I, too, was going to mention ffolkes. According to Wikipedia, “Moore once said in an interview that he preferred this film to all the James Bond movies he had starred in while acknowledging that he had been miscast in the lead role.”

    I disagree that he was miscast. While the film is just OK, his performance is so delightful – because it is light years away from his Bond persona – that ffolkes should be seen by anyone who enjoyed Moore’s work.

    Moore was the original choice for Bond; he was what they envisioned Bond should be.  Wasn’t available so they went another way.

    But I liked ffolkes because he’s so insufferable.

    • #13
  14. John Peabody Member
    John Peabody
    @JohnAPeabody

    He also enjoyed parodying his Bond role while working with Olivier-like actors Burt Reynolds and Dom DeLouise in “Cannonball Run”.

    • #14
  15. Nanda Panjandrum Member
    Nanda Panjandrum
    @

    Dad P. took Mom P. out to see both “Octopussy” and “For Your Eyes Only” as date nights.  When I watched on TV later, with her, I understood why. :-)

    • #15
  16. Umbra Fractus Inactive
    Umbra Fractus
    @UmbraFractus

    Nanda Panjandrum (View Comment):
    Dad P. took Mom P. out to see both “Octopussy” and “For Your Eyes Only” as date nights. When I watched on TV later, with her, I understood why. ?

    I was five years old in 1983. I didn’t know who James Bond was or what the movie was about, but I remember thinking, Octopussy was a fun word to say. :)

    • #16
  17. DavidL Member
    DavidL
    @DavidL

    Like others here, Roger Moore was the Bond I grew up with.  Apparently he was a notorious practical joker on-set, whose favorite target was Desmond Llewelyn (who played “Q”.)  A typical trick was to replace his cue cards with gibberish or rude words to try to put him off.

    Whatever role I saw him in, he always seemed to be enjoying himself.  He’ll be missed.  RIP.

    • #17
  18. Percival Thatcher
    Percival
    @Percival

    Roger Moore’s character Sean Finn delivers an anti-drug message in The Wild Geese:

    • #18
  19. ctlaw Coolidge
    ctlaw
    @ctlaw

    Moonraker was the first Bond I saw in a theater. Live and Let Die is one of my favorites.

    • #19
  20. Jeff Peterson Member
    Jeff Peterson
    @PatJefferson

    Here’s another charming story about an actor who seems to have been a true gentleman.

    • #20
  21. Quinn the Eskimo Member
    Quinn the Eskimo
    @

    Jeff Peterson (View Comment):
    Here’s another charming story about an actor who seems to have been a true gentleman.

    To all passersby…click this link.  It will make your day.

    • #21
  22. Django Member
    Django
    @Django

    First impressions stick with one: To me, he was Beau Maverick, the “white sheep” of the Maverick clan.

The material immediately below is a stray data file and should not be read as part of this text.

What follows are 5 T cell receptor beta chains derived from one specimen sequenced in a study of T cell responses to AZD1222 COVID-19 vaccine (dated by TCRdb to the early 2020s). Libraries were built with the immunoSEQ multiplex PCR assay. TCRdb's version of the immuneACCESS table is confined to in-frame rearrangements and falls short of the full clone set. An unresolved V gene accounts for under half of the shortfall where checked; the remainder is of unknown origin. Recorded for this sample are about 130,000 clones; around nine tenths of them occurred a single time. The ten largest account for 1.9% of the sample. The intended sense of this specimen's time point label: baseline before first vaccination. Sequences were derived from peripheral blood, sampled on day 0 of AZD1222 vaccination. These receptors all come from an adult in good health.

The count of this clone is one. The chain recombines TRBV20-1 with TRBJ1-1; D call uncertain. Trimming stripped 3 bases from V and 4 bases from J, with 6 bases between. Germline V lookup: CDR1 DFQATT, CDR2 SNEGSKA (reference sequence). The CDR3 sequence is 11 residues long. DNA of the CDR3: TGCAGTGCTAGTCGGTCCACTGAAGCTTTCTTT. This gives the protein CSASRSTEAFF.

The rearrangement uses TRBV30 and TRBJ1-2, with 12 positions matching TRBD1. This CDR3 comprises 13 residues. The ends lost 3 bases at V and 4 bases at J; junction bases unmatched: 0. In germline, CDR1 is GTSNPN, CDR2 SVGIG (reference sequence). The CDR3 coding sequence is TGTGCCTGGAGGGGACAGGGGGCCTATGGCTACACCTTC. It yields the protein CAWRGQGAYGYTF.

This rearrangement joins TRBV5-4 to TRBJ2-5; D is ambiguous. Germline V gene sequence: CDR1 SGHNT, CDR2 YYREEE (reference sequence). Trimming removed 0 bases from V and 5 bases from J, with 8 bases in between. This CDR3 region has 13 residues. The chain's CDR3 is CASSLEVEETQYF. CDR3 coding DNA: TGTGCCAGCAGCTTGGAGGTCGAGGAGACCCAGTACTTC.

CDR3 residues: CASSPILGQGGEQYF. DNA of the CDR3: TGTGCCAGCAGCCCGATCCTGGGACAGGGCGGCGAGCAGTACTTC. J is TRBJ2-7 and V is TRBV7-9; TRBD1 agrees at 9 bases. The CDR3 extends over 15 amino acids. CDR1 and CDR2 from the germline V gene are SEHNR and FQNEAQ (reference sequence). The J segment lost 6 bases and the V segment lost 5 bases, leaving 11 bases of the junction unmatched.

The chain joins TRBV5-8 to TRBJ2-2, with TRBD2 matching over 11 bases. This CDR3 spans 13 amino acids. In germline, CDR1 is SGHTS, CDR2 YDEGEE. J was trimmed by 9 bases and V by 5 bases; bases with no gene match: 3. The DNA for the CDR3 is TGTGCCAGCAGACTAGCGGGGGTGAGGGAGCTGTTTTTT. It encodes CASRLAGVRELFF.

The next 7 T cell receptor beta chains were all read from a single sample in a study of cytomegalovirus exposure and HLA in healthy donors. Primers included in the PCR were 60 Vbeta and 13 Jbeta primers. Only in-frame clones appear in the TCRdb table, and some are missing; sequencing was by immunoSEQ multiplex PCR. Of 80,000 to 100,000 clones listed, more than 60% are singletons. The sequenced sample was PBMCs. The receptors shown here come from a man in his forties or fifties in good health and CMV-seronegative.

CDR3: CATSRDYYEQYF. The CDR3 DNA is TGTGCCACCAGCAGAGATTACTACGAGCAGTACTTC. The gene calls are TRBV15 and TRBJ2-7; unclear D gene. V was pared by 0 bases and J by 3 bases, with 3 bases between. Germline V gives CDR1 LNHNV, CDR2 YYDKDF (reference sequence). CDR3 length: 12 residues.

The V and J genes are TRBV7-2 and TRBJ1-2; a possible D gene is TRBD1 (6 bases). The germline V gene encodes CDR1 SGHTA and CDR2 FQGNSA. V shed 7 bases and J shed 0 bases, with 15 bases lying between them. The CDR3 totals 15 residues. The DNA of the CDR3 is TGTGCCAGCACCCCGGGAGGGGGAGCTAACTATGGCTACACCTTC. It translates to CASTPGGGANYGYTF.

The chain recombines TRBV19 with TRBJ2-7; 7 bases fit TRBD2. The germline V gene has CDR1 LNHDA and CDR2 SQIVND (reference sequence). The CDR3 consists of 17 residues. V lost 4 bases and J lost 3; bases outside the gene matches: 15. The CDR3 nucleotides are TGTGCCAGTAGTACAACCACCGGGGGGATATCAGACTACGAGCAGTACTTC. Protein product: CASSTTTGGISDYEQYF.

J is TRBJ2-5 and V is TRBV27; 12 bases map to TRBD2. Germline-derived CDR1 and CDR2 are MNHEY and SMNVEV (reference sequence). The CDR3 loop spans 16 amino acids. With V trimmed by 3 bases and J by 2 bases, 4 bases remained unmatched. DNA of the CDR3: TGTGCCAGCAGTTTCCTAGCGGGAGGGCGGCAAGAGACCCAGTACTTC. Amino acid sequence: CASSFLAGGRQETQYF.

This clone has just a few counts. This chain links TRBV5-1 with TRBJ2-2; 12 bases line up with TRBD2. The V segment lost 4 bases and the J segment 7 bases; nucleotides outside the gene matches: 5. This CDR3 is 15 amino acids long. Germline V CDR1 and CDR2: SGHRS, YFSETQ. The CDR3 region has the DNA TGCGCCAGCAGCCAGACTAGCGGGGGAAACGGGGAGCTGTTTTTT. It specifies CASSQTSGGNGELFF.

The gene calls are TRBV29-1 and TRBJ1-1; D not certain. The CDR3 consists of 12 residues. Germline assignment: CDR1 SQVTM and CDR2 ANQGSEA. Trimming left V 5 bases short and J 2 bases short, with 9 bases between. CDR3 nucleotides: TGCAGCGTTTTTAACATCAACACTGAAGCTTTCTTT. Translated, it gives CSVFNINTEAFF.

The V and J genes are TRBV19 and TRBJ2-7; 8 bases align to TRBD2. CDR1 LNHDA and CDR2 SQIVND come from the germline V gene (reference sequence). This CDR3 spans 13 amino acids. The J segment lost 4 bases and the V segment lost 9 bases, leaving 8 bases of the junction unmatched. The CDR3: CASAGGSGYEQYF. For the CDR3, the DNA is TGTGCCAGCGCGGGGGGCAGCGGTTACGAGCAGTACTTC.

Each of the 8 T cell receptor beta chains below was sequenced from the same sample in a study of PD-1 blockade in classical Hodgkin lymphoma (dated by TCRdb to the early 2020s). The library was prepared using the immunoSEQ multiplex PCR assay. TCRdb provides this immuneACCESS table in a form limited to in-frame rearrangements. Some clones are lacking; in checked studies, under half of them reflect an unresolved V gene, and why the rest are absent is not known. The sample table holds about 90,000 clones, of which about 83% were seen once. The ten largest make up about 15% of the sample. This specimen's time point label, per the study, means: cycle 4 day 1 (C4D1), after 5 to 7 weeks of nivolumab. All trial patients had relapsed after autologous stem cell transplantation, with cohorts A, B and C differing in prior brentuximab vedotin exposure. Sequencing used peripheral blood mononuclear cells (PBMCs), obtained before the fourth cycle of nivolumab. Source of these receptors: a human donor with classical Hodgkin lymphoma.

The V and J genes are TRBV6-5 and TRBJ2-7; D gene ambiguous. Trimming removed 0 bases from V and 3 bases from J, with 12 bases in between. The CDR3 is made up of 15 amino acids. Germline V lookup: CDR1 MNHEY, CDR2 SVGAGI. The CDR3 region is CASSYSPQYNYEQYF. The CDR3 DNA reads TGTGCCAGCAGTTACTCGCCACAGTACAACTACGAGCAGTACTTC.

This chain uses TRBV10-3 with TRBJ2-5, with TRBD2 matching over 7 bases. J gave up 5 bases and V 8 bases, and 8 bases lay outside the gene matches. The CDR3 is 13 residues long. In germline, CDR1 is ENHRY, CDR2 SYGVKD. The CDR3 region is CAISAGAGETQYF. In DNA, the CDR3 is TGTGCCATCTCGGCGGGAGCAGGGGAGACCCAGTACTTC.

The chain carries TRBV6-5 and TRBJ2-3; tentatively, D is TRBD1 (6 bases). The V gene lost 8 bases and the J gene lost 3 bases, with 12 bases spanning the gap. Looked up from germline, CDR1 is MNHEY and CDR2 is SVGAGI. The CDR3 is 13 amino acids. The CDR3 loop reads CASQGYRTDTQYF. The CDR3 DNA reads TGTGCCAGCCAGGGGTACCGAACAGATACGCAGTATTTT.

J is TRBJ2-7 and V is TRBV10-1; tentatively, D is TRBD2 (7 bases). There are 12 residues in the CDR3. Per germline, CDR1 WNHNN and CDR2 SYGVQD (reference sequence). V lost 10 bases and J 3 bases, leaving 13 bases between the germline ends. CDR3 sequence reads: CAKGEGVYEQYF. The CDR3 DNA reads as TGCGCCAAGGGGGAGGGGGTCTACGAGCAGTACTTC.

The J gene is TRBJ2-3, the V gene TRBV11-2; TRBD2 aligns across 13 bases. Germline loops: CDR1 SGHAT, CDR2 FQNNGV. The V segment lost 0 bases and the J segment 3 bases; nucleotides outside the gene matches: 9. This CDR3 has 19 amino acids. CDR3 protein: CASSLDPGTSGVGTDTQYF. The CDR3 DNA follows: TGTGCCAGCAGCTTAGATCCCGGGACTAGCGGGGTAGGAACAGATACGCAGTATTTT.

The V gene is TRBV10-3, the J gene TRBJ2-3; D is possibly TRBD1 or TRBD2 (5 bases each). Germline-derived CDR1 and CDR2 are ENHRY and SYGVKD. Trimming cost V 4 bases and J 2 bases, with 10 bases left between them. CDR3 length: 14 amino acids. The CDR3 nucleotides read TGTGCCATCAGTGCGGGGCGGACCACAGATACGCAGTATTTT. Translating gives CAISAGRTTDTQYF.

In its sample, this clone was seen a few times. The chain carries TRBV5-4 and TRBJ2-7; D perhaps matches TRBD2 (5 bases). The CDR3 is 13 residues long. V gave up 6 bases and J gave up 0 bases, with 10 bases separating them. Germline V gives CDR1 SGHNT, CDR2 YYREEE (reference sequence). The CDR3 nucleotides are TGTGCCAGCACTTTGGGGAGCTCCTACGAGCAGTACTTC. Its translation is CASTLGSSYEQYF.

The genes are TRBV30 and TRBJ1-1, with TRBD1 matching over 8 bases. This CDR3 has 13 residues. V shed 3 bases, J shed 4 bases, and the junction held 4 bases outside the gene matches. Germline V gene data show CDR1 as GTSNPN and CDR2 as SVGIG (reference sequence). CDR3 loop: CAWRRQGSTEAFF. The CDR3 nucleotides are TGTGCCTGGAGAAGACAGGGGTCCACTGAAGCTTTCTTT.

• #22
  23. Johnny Dubya Inactive
    Johnny Dubya
    @JohnnyDubya

    Here’s a nice interview from 2015.

    A quote to make a Ricocheteer’s heart go pitty-pat:

    Sir Roger left the UK in 1978 to avoid 80 per cent tax rates. But he’s always taken a keen interest in British politics. “I’m a Conservative. I’m not one of those Bolshies!”

    • #23
  24. Roberto Inactive
    Roberto
    @Roberto

    Rest in Peace Mr. Moore.

    • #24
  25. Steve C. Member
    Steve C.
    @user_531302

    Percival (View Comment):
    Roger Moore’s character Sean Finn delivers an anti-drug message in The Wild Geese:

    Not a particularly good movie. Still, as my college roommate said after we saw it, “Tomorrow we are going to have some beers and then we are coming back here to see it again!”

     

    • #25
  26. cqness Member
    cqness
    @cqness

    A film of his I liked was “Gold” from 1974 co-starring Susannah York and Ray Milland.  Moore plays the superintendent of a South African gold mine. A group of gnomes in London are conspire to cause a mine disaster which will flood the mine and kill a lot of miners, so they can profit from the rise in price of gold. One of the gnomes is John Gielgud who only has brief screen time unfortunately.

    • #26
  27. JL Inactive
    JL
    @CrazyHorse

    And there’s fourth horseman, not shaken nor stirred.

    RIP Roger Moore — there’s a special place in Heaven for the 2nd best Bond. Let’s hope it isn’t raking Sir Connery’s grass.

    • #27
  28. ctlaw Coolidge
    ctlaw
    @ctlaw

    A&E biography:

    https://www.youtube.com/watch?v=poycCqKkreM

     

    • #28
  29. Boss Mongo Member
    Boss Mongo
    @BossMongo

    And he was a big part of one of my all time favor-ite movies: 1978’s The Wild Geese.

    • #29
  30. Joseph Stanko Coolidge
    Joseph Stanko
    @JosephStanko

    DavidL (View Comment):
    Like others here, Roger Moore was the Bond I grew up with.

    Same here, and mainly for that reason he was my favorite Bond.  Plus I prefer his lighter touch, the Bond movies are too farcical to take seriously as spy thrillers, I like a Bond who’s in on the joke and doesn’t take himself too seriously, either.

    Requiescat in pace.

    • #30